In this study, the main question was to evaluate what are the existing theories and hypotheses to explain the association between COVID and voice disorder. Being the primary objective "to verify which are the main studied causes of COVID-related voice disorders". 

Research strategy

The authors searched MEDLINE/PubMed, EMBASE, SciELO, and Lilacs databases for all available articles reporting data about the association between COVID and voice disorders. The string used for searching the databases was as follows, considering titles and abstracts: ('covid-19' OR 'sars-cov-2' OR 'severe acute respiratory syndrome' OR 'human coronavirus') AND ('voice' OR 'dysphonia' OR 'dyspnea' OR 'vocal function' OR 'presbyphonia' OR 'voice disorder' OR 'glottic insufficiency' OR 'speech') AND ('vagus nerve' OR 'vagal fiber' OR 'vagal nerve' OR 'peripheral nerve' OR 'nerve' OR 'neurological symptom' OR 'axonal transport' OR 'neurotropic'). 

Study selection

After the studies were searched and listed, the authors evaluated the full texts of eligible articles based on the inclusion and exclusion criteria.

The inclusion criteria were as follows:

(1) Article whose main or secondary objective was to identify and/or explore the relation between COVID and voice disorders and/or voice outcomes of COVID.

(2) Articles whereof the primary or secondary objective was to investigate mechanisms of infection and/or pathogenicity of Sars-CoV-2 that were linked to voice disorders or vocal cord and vagus nerve injury.

The following types of publications were excluded:

(1) Articles that did not investigate any pathophysiological, symptomatic, or subjective outcome that is related to COVID and voice disorder.

(2) Articles in a language other than English that does not have full text available in English.

(3) Publications where original articles were inaccessible (only abstracts were available) and/or incomplete data were provided.

(4) Duplicates. 

Collected data

The authors reviewed all relevant studies and independently extracted data. In order to qualitatively compel, the results were explained and summarized the main theory about the association of COVID and voice disorders available in the medical literature. The results of the review are summarized in the subsequence topics.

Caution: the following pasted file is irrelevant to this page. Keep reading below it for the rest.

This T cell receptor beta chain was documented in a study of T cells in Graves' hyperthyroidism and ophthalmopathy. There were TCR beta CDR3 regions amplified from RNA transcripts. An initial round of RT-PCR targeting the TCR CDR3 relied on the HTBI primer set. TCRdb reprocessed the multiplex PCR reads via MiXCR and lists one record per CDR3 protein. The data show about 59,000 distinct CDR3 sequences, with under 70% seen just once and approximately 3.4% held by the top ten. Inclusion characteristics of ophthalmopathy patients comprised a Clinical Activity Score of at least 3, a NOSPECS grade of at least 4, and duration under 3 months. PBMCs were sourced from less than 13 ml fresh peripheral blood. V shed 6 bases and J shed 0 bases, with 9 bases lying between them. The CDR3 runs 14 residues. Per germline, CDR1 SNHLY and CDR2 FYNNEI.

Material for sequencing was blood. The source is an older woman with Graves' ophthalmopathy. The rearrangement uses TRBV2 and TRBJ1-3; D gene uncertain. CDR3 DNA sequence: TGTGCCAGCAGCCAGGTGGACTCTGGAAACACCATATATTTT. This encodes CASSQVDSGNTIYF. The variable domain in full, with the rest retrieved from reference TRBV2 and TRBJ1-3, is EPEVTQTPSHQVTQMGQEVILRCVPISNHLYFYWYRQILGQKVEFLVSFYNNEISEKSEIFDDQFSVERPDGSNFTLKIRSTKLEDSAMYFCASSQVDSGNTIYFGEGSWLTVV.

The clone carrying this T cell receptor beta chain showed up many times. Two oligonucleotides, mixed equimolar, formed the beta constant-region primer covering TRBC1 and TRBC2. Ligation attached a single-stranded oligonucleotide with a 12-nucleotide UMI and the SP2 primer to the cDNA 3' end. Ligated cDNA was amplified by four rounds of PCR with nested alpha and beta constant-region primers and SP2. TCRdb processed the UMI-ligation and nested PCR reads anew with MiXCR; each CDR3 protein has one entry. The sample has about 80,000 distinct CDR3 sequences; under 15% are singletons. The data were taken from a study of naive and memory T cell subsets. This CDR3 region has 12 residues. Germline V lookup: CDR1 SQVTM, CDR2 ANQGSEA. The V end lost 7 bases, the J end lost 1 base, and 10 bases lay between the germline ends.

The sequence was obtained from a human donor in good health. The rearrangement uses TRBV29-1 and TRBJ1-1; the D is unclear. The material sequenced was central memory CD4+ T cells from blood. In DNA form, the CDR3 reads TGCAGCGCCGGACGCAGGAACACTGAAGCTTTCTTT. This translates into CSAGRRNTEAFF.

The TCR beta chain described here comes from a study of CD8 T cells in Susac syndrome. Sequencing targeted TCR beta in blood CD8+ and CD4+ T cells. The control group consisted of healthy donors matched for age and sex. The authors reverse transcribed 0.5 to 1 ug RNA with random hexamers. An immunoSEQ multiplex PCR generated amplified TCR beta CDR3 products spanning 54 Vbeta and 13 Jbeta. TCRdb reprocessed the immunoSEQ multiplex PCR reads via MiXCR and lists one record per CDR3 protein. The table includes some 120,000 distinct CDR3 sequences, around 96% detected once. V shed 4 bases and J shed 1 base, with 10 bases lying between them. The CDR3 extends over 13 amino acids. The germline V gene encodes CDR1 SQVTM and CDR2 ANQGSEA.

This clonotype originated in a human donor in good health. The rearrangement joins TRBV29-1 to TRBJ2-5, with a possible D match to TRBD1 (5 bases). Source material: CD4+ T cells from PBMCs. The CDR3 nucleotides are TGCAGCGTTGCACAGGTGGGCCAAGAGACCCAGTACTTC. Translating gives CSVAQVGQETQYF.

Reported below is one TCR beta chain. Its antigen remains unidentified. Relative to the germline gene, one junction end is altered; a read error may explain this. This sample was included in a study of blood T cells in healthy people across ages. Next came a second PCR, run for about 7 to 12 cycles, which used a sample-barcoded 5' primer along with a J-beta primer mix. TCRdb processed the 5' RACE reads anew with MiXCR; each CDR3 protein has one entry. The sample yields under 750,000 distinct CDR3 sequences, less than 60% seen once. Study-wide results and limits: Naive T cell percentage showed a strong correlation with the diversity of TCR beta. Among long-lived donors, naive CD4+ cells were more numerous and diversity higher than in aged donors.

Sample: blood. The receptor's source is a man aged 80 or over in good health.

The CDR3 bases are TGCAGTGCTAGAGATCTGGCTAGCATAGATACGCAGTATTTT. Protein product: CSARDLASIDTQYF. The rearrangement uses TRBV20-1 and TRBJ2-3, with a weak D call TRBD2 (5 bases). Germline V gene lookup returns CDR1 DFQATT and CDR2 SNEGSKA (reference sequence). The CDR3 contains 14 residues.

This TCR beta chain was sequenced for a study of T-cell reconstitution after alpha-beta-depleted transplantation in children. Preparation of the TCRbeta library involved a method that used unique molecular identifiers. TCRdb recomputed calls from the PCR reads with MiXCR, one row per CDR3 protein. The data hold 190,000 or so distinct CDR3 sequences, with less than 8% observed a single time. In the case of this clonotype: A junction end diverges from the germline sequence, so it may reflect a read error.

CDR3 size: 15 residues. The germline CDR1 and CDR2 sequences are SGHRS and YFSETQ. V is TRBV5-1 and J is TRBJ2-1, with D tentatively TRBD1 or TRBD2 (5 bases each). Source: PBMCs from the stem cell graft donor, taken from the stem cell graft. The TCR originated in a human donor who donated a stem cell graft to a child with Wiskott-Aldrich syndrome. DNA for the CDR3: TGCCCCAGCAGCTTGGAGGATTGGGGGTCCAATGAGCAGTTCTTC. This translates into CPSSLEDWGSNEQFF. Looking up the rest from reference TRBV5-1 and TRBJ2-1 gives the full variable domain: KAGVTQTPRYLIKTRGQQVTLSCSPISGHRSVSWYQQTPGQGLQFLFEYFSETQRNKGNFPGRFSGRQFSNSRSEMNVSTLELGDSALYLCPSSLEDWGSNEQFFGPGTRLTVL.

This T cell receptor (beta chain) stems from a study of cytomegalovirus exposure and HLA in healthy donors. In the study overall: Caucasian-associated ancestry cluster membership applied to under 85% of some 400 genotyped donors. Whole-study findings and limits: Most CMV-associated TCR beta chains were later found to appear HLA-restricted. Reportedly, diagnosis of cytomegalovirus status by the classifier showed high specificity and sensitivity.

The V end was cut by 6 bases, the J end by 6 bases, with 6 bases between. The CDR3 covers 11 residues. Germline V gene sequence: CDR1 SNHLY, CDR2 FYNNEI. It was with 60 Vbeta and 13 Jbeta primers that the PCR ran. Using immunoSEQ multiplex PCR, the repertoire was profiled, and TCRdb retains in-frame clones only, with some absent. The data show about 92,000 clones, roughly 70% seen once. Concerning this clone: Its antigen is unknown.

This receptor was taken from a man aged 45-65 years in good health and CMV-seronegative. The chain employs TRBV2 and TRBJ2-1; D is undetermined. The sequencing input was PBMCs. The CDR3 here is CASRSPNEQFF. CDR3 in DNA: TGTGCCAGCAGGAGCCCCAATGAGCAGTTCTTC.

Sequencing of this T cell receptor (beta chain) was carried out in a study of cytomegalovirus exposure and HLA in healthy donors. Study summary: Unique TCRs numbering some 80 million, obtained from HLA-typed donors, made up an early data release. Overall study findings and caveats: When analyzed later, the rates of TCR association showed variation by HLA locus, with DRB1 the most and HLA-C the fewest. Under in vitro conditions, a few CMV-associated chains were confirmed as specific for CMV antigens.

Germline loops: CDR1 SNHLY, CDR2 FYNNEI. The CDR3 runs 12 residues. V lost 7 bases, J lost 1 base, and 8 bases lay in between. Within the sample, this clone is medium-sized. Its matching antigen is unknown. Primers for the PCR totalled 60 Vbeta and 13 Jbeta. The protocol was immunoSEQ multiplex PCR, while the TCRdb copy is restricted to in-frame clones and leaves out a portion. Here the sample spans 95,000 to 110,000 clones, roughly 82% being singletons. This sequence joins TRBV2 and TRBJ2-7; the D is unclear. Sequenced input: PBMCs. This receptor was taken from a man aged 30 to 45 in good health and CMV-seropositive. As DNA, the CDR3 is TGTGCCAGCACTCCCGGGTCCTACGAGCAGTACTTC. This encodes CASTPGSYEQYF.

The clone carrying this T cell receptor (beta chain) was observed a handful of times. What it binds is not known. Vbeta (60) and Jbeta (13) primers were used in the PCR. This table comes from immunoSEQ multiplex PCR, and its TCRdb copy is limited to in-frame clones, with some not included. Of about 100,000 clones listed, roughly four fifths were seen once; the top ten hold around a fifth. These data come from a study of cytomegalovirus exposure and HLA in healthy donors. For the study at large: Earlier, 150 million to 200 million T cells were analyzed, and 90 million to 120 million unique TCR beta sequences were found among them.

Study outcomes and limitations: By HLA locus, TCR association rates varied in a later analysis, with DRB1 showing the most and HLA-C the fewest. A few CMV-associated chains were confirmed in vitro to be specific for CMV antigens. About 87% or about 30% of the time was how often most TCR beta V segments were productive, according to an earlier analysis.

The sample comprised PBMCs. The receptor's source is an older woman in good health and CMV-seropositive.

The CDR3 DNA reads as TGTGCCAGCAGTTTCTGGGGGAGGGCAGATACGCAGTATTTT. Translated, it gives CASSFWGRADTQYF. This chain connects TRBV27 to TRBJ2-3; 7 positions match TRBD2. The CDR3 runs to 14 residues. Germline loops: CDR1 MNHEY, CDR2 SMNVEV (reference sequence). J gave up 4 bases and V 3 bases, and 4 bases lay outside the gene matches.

Results and Discussion

COVID-19 and Dysphonia

The first studies published didn’t consider dysphonia as one of the clinical symptoms of COVID-19, as it was very overlooked and didn’t catch the attention of the physicians and scientists who were evaluating the sample patients. However, as the researchers were developing and digging deeper, some studies started to consider and question the patients about these problems in the vocal tract, and how it concerned about the voice changes. 

A study with European patients with mild-to-moderate forms of COVID-19 showed a dysphonia prevalence of 26,8%, including a range of 3,7% of the patients with aphonia. The severity of dysphonia was significantly associated with the severity of dysphagia. A significant positive association was found between dysphonia and cough [6,7]. In another study, dysphonia was reported in 43,7% of the patients and it was positively associated with voice fatigue, dyspnea, rhinitis, and cough. In those who presented the disorder, it lasted longer than 2 weeks in 47,1% of them and longer than 1 month in 15,7%, showing the importance and the huge impact of this underestimated symptom [8]. 

Voice disorders are commons on viral infections of the upper respiratory tract and can result from several reasons, neuronal infection, inflammation of vocal folds, the deficit of pulmonary function, and complications of ventilatory support with the definitive airway [6,9-11]. Patients with COVID-19 present with significant impairments of voice particularly after prolonged intubations and tracheostomies [9]. Although, mild and moderate cases also present voice disorders, these cases are associated with a significant prevalence (> 40%) of self-evaluated dysphonia among non-hospitalized COVID-19 patients [8]. 

In this literature review, five main etiological hypotheses were explored to explain the vocal deficits associated with COVID-19. 

Neuronal route and infection

Infectious diseases have been associated with an increased risk of neurological manifestations, remarkably in influenza epidemics [12,13]. In the right conditions depending on viral and host factors, all viruses can reach the Central Nerve System (CNS) [14]. Several human respiratory viruses are neuroinvasive and neurotropic, various neurological manifestations have been reported associated with COVID-19, moreover, about one-third of COVID-19 patients present neurological symptoms during the disease including Peripheral Nervous System (PNS) manifestations such as hyposmia, anosmia, ageusia, and muscle pain [15]. The first published case series studies of COVID19 reported a significant prevalence of neurological manifestations. As with other respiratory viruses, SAR-COV-2 may infect the central nervous system through the hematogenous or retrograde neuronal route [16,17]. 

Furthermore, the hypothesis and association of neurological manifestations and neurotropism have been studied since the first cases of COVID-19. Researchers detected SARS-CoV-2 genetic material in cerebrospinal fluid in the autopsy of infected patients, degeneration of some neurons, as well as macroscopic changes in brain tissue as edema, hyperemia [16,18-21]. Besides SARS-CoV-2 presence was detected in cerebrospinal fluid in a viral encephalitis case and was directly observed in the brain cells of deceased COVID-19 patients, confirming its neurotropic potential [22,23].